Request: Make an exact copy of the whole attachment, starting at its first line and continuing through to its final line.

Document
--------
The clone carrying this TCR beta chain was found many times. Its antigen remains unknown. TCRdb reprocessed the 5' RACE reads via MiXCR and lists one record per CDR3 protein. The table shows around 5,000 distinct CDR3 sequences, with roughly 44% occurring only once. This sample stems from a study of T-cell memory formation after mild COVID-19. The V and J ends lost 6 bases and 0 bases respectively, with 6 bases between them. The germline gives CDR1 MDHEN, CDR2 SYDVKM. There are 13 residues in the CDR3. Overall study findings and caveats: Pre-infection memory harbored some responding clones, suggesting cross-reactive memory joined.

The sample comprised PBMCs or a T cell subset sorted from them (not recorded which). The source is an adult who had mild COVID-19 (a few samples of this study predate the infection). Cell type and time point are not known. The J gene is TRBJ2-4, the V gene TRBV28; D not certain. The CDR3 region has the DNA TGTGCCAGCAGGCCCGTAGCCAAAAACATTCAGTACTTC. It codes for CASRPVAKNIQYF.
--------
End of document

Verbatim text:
The clone carrying this TCR beta chain was found many times. Its antigen remains unknown. TCRdb reprocessed the 5' RACE reads via MiXCR and lists one record per CDR3 protein. The table shows around 5,000 distinct CDR3 sequences, with roughly 44% occurring only once. This sample stems from a study of T-cell memory formation after mild COVID-19. The V and J ends lost 6 bases and 0 bases respectively, with 6 bases between them. The germline gives CDR1 MDHEN, CDR2 SYDVKM. There are 13 residues in the CDR3. Overall study findings and caveats: Pre-infection memory harbored some responding clones, suggesting cross-reactive memory joined.

The sample comprised PBMCs or a T cell subset sorted from them (not recorded which). The source is an adult who had mild COVID-19 (a few samples of this study predate the infection). Cell type and time point are not known. The J gene is TRBJ2-4, the V gene TRBV28; D not certain. The CDR3 region has the DNA TGTGCCAGCAGGCCCGTAGCCAAAAACATTCAGTACTTC. It codes for CASRPVAKNIQYF.